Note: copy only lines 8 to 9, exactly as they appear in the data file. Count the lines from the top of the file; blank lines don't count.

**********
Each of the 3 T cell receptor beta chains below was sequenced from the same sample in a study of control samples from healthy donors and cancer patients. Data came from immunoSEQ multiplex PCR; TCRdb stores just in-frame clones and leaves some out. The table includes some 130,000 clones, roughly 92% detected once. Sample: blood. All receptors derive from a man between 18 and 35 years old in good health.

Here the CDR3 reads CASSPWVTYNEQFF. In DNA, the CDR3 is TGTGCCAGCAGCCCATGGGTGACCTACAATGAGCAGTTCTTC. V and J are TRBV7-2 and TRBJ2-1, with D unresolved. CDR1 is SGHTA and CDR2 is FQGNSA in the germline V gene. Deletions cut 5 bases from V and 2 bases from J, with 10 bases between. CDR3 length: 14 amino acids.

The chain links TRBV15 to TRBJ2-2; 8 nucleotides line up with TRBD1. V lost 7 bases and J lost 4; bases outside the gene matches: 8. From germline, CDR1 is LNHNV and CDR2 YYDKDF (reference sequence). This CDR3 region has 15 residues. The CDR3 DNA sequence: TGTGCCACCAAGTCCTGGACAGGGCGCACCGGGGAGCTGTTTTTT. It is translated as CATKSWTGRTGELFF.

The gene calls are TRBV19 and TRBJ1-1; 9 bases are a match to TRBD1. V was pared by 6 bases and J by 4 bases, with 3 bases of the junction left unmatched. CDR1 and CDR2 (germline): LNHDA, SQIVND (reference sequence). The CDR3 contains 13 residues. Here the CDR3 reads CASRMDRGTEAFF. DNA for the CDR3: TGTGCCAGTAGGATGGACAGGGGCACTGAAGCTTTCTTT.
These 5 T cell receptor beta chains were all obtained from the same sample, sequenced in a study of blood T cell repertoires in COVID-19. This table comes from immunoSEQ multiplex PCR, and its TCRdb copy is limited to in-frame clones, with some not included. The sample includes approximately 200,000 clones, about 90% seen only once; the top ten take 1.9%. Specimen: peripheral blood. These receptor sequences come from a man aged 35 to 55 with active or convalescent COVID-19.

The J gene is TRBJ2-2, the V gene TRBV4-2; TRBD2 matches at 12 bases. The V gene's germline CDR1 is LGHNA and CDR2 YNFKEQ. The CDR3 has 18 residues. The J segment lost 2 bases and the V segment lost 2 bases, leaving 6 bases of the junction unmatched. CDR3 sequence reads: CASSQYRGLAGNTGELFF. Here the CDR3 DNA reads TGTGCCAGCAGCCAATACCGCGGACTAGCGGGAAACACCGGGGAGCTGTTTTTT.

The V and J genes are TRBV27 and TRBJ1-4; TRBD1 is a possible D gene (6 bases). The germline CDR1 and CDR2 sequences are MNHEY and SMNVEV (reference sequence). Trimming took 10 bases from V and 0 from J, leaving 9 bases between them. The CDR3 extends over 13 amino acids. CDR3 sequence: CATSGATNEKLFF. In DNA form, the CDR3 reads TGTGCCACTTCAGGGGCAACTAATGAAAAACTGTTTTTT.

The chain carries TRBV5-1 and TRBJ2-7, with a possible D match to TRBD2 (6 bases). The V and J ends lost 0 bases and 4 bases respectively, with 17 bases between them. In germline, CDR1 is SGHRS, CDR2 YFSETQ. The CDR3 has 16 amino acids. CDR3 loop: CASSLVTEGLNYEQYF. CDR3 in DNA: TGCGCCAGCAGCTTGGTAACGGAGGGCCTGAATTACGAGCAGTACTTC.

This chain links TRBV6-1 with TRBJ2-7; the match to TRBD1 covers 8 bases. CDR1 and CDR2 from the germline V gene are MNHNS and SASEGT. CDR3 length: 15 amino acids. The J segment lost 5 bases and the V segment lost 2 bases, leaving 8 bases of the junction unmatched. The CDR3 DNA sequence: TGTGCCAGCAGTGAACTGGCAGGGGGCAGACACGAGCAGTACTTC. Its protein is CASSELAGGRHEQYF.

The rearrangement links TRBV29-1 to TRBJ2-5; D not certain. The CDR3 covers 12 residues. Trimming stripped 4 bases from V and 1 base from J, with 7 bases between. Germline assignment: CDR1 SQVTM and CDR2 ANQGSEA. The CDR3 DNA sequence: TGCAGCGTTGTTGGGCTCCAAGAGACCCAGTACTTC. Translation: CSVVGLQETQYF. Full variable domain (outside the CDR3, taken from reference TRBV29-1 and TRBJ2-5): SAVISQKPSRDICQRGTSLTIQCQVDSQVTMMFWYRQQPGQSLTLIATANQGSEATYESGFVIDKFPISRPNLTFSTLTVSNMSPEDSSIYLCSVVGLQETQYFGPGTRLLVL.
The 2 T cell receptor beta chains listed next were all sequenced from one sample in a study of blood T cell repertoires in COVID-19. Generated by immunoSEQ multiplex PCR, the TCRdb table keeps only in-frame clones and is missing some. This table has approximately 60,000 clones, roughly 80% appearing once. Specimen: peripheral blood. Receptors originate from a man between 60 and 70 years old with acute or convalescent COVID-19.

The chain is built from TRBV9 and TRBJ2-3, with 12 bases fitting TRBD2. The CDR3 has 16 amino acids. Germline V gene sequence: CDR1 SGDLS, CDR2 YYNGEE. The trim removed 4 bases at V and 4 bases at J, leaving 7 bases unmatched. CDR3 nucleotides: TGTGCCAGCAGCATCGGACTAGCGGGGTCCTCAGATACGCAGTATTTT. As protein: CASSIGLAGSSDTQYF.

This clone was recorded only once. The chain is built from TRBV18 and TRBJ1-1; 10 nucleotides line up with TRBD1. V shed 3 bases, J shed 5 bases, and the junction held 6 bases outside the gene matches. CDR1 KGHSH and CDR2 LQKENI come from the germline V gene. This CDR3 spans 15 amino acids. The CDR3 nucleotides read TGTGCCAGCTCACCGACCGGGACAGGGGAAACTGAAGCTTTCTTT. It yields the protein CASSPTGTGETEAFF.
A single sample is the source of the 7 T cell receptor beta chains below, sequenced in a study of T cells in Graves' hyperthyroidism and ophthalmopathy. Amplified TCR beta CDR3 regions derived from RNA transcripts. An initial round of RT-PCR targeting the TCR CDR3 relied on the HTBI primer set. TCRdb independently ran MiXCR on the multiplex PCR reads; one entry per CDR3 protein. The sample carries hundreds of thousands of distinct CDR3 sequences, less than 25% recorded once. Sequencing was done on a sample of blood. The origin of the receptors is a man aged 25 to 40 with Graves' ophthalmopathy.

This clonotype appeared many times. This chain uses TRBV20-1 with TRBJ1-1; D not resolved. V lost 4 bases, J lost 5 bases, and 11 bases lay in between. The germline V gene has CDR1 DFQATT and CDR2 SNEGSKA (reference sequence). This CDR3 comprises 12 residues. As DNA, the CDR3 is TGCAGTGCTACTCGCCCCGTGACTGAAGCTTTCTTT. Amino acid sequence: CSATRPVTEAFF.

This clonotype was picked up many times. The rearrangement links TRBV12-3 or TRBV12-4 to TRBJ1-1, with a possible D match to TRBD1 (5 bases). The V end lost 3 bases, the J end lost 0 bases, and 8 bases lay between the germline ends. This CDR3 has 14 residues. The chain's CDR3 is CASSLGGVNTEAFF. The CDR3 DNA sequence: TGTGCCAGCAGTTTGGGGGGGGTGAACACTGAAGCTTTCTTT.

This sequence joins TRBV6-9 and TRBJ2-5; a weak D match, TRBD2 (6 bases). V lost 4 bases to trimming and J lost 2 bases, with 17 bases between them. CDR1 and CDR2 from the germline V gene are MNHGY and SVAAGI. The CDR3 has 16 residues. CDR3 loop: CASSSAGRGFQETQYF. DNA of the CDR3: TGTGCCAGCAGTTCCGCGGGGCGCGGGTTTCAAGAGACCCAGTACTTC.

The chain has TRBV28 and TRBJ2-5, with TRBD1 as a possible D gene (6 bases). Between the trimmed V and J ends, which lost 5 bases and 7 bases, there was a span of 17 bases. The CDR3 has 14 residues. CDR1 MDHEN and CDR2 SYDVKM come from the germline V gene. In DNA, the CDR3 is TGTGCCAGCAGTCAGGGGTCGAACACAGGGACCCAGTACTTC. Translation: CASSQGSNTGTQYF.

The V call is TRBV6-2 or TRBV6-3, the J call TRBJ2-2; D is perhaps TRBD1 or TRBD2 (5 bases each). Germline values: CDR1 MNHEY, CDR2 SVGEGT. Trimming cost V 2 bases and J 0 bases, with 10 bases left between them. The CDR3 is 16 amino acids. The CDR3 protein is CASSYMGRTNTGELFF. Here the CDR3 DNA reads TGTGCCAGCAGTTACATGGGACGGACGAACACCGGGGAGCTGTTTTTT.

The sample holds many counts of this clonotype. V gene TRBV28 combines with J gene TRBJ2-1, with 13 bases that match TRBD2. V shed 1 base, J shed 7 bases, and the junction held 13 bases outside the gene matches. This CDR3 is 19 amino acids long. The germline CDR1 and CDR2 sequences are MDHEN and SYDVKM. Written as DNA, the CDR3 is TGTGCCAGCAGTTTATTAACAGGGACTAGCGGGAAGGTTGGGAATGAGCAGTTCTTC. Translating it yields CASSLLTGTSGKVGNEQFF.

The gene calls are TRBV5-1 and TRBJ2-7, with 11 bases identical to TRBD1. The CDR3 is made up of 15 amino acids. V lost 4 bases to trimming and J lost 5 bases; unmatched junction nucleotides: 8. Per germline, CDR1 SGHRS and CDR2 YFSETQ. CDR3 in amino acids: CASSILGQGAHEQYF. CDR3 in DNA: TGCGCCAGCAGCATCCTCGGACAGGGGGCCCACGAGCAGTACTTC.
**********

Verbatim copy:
The chain carries TRBV5-1 and TRBJ2-7, with a possible D match to TRBD2 (6 bases). The V and J ends lost 0 bases and 4 bases respectively, with 17 bases between them. In germline, CDR1 is SGHRS, CDR2 YFSETQ. The CDR3 has 16 amino acids. CDR3 loop: CASSLVTEGLNYEQYF. CDR3 in DNA: TGCGCCAGCAGCTTGGTAACGGAGGGCCTGAATTACGAGCAGTACTTC.

This chain links TRBV6-1 with TRBJ2-7; the match to TRBD1 covers 8 bases. CDR1 and CDR2 from the germline V gene are MNHNS and SASEGT. CDR3 length: 15 amino acids. The J segment lost 5 bases and the V segment lost 2 bases, leaving 8 bases of the junction unmatched. The CDR3 DNA sequence: TGTGCCAGCAGTGAACTGGCAGGGGGCAGACACGAGCAGTACTTC. Its protein is CASSELAGGRHEQYF.